Rishi's PLM World
My name is Rishi Madhav, and I am from India. I am a CAD/PLM professional, working in this domain for around 6 years now. My core areas of work have been engineering design & analysis (CAD), CAD Customizations and support/implementation of PLM systems (Teamcenter Enterprise). I have been … More »
June 19th, 2009 by rishimad
There are a multitude of definitions floating around, which define PLM/PDM. I came across one of them as defined by CIMdata, which goes as – “PLM is a strategic business approach that applies a consistent set of business solutions in support of the collaborative creation, management, dissemination, and use of product definition information across the extended enterprise from concept to end of life – integrating people, processes, business systems, and information”.
In my humble opinion, from an implementor’s viewpoint, while managing “processes, business systems and information” in a PLM tool is still evolving and there are technical advancements which aid that process, what becomes most challenging is the culture change in terms of work which a PLM system brings in to an enterprise.
To quote a small incident which I remembered,I was taken back to my second company, where I had worked around 5 years ago. A design and manufacturing company of automotive AC systems in India, it was a medium sized enterprise and had just decided to implement a PDM system, integrated with the CAD tool which was being used.
I,being part of the R&D team (working on CAD), was playing a fringe role in deciding the business process for the implementation.A few of us, who were among the younger lot, were extremely excited to get exposed to this new enterprise solution. But many of the senior designers, who were so used to working with huge rolls of paper on their desks, just could not fathom how “another piece of software” could actually help in making their work easier. These people were draftsmen and workshop personnel who learnt a CAD system and worked on 3D modeling, unlike us who were supposed to be the “engineering R&D” team.
It was not unlike a culture shock for this group of people, who just could not understand what good a PDM system, with its vaults, file systems, version controls and virtual BOMS would do, when they were able to do the same from their local systems. “The company is still running, and we are still producing/manufacturing AC systems”, they’d say.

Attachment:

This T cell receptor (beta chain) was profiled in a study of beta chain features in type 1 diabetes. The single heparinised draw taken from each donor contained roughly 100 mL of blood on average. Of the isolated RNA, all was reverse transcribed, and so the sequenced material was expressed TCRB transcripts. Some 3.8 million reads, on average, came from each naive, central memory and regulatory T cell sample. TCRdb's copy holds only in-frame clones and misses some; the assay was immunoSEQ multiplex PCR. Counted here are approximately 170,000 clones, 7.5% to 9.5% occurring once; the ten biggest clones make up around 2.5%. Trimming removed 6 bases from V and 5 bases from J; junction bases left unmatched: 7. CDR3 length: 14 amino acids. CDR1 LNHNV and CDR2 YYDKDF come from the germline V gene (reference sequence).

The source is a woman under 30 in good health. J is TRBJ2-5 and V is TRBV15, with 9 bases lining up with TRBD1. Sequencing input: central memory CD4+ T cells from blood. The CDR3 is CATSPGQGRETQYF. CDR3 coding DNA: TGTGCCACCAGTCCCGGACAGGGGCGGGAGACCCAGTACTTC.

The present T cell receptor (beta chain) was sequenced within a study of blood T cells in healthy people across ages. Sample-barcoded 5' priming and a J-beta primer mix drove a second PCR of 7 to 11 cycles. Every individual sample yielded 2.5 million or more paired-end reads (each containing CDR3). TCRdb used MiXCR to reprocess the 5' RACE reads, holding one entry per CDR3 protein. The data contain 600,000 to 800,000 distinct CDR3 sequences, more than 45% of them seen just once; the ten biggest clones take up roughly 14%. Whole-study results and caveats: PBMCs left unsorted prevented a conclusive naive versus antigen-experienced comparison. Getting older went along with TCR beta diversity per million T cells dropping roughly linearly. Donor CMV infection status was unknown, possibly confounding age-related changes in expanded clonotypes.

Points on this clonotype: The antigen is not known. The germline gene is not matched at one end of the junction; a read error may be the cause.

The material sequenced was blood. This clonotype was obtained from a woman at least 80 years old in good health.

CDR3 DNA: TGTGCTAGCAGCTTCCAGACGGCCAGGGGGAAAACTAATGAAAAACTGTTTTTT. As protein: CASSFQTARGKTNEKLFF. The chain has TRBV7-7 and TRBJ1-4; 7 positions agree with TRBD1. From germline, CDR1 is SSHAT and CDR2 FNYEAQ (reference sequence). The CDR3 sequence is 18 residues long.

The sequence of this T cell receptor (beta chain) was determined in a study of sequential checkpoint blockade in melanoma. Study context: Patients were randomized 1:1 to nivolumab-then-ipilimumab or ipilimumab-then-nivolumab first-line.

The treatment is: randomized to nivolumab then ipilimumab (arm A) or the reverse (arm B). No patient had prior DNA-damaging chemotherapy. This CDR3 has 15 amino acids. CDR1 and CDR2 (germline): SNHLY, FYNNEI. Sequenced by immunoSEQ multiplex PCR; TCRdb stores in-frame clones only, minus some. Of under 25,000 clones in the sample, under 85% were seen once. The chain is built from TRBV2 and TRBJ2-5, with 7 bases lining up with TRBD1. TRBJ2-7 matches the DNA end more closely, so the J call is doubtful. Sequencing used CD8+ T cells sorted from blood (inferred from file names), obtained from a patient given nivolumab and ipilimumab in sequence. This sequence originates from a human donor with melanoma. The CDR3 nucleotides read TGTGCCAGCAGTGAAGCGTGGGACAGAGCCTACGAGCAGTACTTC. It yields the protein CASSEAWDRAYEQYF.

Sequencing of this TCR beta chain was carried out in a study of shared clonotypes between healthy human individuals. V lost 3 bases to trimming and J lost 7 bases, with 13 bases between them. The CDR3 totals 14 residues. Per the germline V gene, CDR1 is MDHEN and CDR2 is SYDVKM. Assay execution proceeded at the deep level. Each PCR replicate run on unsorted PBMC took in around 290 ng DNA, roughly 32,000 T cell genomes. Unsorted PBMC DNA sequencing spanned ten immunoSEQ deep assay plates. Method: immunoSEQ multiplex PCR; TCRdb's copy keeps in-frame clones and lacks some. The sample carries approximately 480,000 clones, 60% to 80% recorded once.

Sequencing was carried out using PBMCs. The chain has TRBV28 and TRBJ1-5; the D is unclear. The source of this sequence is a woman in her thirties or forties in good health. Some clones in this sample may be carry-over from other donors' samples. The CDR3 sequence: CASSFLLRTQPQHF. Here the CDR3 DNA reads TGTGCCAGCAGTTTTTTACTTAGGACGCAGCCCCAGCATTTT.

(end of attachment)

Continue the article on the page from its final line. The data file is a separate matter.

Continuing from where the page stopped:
This had prompted the vendor, implementing the PDM system, to hold an impromptu meeting with us, explaining how such a PDM system was not an “evil” thing to have and how we should not “fear” getting our hands on to it. In a marathon session, PPTs were shown extolling the virtues of PLM, doubts clarified and questions such as “how different is it from managing versions in an excel sheet” were answered patiently.
5 years down the line, after having wetted my hands a little in the PLM world, what strikes me the most is the lack of PLM/PDM education in such SMBs, especially in developing countries where words such as “automation” and “application integration” are almost alien concepts, to the point of getting lost in the paper drawings and manual processes they are so used to.
Working on PLM implementations in large enterprises, this point does not hold that much importance because there is so much of know-how and technology already, that eventually, it does get percolated to the lower echelons of the management. But for SMBs, being the largest yet untapped market for PLM, even before you start defining the process, rooting out the “fear of the evil” gains utmost importance!
P.S – This is my first post on MCADCafe and I am thankful for having got this chance to write here. I am extremely excited to be part of such an illustrious gathering. I hope to learn, and I hope to contribute even more to the blog here.